Peterson explained that the slide highlights the issue of glacial retreat along the coast. Whether or not the glacier’s retreat was a direct cause of the Bute Inlet slide is to be determined, but retreating glaciers often cause instability and make the landscape more sensitive to landslides.

According to a video posted on the Hakai Institute website, the landslide occurred at around 6 a.m. on Nov. 28. The initial event had an equivalent shock as a 4.9 earthquake, and sent roughly 10 million cubic metres of material into Elliot Lake, just north of the end of the inlet.

That material caused a glacial lake outburst, which sent a 100-metre wave down the narrow creek, uprooting trees and carving a deep channel through the valley. Once the water hit the ocean, it caused a current of high-turbidity water to extend out 70 km.

Story continues below…

Researchers measured the temperature of the water over a few weeks following the slide, and recorded a 0.5 degrees Celsius dip in deep water temperature. A temperature change can effect the amount of dissolved oxygen and the pH of the water. Increased sediment in the ocean is also likely to impact which bacteria and phytoplankton can grow, which has a direct effect on the salmon in the area.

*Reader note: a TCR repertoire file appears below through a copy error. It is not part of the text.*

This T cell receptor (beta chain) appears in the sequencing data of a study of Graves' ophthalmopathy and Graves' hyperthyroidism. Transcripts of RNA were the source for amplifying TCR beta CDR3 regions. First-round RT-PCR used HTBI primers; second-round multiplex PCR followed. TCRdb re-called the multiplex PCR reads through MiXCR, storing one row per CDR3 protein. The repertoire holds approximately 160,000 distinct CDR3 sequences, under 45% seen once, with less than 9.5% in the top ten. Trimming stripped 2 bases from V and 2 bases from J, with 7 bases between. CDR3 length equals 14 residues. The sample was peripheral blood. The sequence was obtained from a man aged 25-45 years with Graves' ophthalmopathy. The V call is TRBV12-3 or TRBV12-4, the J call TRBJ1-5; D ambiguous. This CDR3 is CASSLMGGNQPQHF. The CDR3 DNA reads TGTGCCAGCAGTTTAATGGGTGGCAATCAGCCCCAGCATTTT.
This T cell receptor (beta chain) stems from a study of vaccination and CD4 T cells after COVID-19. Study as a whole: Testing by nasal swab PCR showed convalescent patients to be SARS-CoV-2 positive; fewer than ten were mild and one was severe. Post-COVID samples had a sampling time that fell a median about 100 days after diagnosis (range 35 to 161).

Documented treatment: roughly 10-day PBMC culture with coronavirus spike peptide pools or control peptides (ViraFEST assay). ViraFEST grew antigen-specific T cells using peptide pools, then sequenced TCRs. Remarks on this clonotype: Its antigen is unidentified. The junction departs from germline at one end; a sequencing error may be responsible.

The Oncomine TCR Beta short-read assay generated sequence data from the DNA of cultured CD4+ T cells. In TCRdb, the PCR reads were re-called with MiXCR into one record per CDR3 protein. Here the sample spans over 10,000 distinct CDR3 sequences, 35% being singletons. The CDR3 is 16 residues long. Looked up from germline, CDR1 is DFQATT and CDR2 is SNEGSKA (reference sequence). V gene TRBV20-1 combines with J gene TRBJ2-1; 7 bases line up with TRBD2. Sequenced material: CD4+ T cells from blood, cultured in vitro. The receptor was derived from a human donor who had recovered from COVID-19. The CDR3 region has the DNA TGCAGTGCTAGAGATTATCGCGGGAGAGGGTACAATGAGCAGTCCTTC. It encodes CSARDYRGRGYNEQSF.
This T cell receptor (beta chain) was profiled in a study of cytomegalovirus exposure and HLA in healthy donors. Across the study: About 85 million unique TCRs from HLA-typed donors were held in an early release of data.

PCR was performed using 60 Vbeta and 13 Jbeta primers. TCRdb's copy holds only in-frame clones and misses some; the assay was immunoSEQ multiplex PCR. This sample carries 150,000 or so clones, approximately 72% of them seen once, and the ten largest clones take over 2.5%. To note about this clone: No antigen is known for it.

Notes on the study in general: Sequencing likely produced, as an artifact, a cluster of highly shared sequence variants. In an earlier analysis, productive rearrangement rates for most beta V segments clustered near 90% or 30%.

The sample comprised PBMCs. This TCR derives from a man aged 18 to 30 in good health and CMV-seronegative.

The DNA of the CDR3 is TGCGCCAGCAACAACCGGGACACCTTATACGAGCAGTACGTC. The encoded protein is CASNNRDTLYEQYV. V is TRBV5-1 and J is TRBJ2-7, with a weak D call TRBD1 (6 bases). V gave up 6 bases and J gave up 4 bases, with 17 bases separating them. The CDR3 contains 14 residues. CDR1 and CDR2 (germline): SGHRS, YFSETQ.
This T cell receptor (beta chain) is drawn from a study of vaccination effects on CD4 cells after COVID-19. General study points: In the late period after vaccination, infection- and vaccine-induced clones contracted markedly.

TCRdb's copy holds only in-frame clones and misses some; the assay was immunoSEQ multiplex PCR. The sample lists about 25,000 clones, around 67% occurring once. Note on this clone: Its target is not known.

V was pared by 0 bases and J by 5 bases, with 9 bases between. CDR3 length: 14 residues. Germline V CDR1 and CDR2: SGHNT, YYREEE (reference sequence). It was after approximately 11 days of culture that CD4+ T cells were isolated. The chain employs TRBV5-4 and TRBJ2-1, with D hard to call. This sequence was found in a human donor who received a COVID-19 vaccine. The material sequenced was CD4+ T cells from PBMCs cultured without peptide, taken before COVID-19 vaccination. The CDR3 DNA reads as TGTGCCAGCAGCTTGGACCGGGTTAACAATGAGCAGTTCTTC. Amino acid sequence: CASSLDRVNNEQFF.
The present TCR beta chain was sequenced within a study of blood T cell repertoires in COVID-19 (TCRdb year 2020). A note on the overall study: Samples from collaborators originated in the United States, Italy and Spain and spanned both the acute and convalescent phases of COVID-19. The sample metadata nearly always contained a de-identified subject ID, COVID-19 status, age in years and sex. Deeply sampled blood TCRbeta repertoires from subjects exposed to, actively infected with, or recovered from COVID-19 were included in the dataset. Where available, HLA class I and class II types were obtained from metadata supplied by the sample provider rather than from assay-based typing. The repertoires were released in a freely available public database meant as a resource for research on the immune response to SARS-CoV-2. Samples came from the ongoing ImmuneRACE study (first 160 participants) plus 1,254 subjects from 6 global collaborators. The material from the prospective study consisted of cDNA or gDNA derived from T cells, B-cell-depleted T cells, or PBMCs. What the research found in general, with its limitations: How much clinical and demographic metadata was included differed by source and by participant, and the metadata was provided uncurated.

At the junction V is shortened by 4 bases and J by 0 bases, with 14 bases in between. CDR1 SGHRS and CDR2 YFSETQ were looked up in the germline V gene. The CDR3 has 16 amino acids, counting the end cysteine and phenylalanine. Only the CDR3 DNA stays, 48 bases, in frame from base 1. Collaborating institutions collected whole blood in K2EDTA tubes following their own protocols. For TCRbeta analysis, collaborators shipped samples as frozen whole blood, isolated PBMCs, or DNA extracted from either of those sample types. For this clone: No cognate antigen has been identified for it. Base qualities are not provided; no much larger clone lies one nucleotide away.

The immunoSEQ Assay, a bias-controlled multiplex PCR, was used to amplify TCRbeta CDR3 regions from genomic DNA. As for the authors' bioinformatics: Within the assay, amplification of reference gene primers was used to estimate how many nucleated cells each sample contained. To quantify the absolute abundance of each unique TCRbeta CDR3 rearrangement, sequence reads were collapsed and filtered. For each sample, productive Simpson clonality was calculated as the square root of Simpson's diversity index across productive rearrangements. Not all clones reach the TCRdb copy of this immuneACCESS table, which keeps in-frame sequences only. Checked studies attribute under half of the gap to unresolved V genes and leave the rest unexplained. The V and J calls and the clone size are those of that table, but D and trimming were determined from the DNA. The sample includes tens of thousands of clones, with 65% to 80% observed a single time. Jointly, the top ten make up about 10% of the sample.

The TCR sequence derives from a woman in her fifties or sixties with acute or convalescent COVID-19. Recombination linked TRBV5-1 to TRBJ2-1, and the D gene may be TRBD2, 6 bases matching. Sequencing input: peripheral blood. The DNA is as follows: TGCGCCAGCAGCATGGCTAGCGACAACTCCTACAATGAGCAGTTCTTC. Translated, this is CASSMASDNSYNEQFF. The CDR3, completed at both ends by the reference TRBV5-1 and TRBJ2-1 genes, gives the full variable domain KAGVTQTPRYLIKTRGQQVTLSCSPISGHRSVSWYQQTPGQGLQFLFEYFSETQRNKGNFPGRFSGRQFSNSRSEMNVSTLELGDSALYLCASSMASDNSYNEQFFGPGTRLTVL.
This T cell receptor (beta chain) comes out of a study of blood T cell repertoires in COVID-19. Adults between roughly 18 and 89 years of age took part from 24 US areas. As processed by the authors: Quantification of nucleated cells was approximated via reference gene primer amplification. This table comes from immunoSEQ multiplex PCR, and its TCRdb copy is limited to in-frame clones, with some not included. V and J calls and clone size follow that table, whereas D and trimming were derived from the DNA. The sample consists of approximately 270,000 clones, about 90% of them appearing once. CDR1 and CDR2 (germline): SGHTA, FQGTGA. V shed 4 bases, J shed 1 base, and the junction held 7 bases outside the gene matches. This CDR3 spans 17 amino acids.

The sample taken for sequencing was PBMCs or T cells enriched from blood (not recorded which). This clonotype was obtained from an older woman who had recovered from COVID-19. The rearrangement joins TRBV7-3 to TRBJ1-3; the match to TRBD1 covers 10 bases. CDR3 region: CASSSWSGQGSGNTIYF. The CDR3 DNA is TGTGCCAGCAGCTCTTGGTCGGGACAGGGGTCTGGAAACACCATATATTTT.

Since staff have been off for the holidays, analyzing the data has taken some time. The video posted on Dec. 22 is an introduction to the upcoming data and preliminary research, and more information will be made available as it comes.

Hakai researchers are working closely with the Homalco First Nation, since the incident took place on their resource management area.

“We expect to be working together in the coming years on research, remediation, recovery, stewardship of salmon, forestry, and all the elements of this complex & dynamic ecosystem,” Peterson said.

For more news from Vancouver Island and beyond delivered daily into your inbox, please click here.

RELATED: 100-metre wave causes massive washout in Bute Inlet

RELATED: Generation of B.C. salmon likely wiped out by central coast landslide